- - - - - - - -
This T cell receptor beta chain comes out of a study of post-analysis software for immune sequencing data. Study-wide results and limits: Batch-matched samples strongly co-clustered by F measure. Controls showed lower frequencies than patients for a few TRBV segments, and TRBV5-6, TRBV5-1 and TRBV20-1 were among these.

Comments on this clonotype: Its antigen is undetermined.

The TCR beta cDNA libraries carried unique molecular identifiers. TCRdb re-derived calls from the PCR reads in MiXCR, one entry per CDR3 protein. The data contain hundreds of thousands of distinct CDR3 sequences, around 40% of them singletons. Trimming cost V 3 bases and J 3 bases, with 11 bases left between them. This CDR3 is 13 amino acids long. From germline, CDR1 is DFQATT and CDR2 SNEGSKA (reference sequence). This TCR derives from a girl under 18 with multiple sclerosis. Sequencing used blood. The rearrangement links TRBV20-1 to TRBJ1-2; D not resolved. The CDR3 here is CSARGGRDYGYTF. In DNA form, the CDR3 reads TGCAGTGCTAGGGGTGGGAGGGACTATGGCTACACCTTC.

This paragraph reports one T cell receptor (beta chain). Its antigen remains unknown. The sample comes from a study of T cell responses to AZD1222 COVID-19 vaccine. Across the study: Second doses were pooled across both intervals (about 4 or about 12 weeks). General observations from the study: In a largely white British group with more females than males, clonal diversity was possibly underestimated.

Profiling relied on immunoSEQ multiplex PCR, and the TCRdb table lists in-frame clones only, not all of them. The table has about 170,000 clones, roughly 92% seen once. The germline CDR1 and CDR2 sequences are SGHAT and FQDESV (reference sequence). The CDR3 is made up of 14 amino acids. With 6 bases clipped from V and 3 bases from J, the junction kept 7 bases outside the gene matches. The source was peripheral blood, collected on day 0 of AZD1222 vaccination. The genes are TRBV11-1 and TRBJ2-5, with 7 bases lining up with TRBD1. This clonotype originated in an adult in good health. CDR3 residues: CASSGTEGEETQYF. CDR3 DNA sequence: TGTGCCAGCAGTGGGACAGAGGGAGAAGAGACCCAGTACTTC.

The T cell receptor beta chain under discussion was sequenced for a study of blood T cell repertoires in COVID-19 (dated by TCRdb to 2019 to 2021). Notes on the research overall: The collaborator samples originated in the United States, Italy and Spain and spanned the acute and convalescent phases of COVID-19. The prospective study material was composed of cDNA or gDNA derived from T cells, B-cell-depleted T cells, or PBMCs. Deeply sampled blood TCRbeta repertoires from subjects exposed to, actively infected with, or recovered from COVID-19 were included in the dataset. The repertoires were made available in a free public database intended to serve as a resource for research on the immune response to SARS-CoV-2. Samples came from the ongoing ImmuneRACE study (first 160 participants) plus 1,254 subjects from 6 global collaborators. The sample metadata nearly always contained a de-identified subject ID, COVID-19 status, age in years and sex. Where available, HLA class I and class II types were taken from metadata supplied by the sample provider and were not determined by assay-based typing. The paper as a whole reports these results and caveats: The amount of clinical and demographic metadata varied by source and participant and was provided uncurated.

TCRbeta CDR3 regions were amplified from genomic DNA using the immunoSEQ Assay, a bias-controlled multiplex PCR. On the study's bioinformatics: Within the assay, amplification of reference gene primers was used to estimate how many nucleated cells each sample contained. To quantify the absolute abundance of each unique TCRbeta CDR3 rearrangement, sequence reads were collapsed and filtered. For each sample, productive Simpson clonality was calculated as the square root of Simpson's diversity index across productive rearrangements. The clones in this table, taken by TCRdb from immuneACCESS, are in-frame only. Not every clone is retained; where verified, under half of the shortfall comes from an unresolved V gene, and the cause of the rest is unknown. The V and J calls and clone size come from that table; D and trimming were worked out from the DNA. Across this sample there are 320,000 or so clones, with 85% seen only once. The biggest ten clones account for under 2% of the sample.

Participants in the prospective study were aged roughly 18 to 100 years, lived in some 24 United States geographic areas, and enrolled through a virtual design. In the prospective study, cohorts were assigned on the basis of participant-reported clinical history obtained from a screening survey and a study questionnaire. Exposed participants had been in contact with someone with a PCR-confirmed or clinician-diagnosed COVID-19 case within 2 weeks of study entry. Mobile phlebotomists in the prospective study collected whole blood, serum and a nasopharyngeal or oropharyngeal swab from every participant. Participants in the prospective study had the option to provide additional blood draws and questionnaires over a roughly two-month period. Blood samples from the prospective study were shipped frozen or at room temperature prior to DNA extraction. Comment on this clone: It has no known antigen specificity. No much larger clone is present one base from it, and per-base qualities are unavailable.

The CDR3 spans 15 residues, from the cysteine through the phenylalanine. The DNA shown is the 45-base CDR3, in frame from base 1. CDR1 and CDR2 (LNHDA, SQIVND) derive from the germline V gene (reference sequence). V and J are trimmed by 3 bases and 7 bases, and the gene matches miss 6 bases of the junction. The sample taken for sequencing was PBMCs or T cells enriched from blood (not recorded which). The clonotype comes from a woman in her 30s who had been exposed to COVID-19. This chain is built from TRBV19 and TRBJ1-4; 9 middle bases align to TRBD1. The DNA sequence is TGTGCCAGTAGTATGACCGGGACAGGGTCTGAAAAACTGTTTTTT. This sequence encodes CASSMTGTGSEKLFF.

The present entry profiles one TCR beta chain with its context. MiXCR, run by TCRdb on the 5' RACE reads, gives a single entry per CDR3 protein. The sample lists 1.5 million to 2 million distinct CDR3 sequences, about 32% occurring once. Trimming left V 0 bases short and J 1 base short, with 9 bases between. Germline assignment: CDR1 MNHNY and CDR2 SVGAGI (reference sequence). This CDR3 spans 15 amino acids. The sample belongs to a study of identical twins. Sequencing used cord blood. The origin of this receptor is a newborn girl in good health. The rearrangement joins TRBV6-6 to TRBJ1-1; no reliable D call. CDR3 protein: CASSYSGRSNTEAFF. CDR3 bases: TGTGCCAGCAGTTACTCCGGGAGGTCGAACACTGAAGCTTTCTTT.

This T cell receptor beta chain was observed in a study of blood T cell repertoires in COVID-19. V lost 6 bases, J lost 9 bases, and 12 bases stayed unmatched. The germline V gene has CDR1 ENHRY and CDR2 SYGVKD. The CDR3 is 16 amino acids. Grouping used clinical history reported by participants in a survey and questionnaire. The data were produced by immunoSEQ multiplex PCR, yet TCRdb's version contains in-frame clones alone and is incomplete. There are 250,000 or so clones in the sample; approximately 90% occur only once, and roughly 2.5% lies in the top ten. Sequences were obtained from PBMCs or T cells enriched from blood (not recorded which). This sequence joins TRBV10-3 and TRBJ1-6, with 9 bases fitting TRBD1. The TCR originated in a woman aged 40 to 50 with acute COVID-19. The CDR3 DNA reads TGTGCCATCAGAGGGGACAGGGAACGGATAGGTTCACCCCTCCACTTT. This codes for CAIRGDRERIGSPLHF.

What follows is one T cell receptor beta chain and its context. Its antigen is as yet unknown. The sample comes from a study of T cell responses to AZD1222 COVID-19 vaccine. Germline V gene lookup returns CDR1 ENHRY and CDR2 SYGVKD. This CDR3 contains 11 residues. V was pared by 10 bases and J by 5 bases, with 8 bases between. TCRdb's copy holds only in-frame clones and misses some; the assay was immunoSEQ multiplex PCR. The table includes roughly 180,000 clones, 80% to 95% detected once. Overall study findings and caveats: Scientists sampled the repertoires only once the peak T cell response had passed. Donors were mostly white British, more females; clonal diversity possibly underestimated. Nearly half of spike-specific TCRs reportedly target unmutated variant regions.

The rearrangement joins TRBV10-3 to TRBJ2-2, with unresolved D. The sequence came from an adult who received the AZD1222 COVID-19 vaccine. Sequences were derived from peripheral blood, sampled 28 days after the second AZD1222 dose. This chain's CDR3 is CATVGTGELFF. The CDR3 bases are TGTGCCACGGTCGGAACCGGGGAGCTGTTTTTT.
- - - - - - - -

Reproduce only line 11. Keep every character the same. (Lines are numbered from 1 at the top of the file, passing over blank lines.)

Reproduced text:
This T cell receptor beta chain was observed in a study of blood T cell repertoires in COVID-19. V lost 6 bases, J lost 9 bases, and 12 bases stayed unmatched. The germline V gene has CDR1 ENHRY and CDR2 SYGVKD. The CDR3 is 16 amino acids. Grouping used clinical history reported by participants in a survey and questionnaire. The data were produced by immunoSEQ multiplex PCR, yet TCRdb's version contains in-frame clones alone and is incomplete. There are 250,000 or so clones in the sample; approximately 90% occur only once, and roughly 2.5% lies in the top ten. Sequences were obtained from PBMCs or T cells enriched from blood (not recorded which). This sequence joins TRBV10-3 and TRBJ1-6, with 9 bases fitting TRBD1. The TCR originated in a woman aged 40 to 50 with acute COVID-19. The CDR3 DNA reads TGTGCCATCAGAGGGGACAGGGAACGGATAGGTTCACCCCTCCACTTT. This codes for CAIRGDRERIGSPLHF.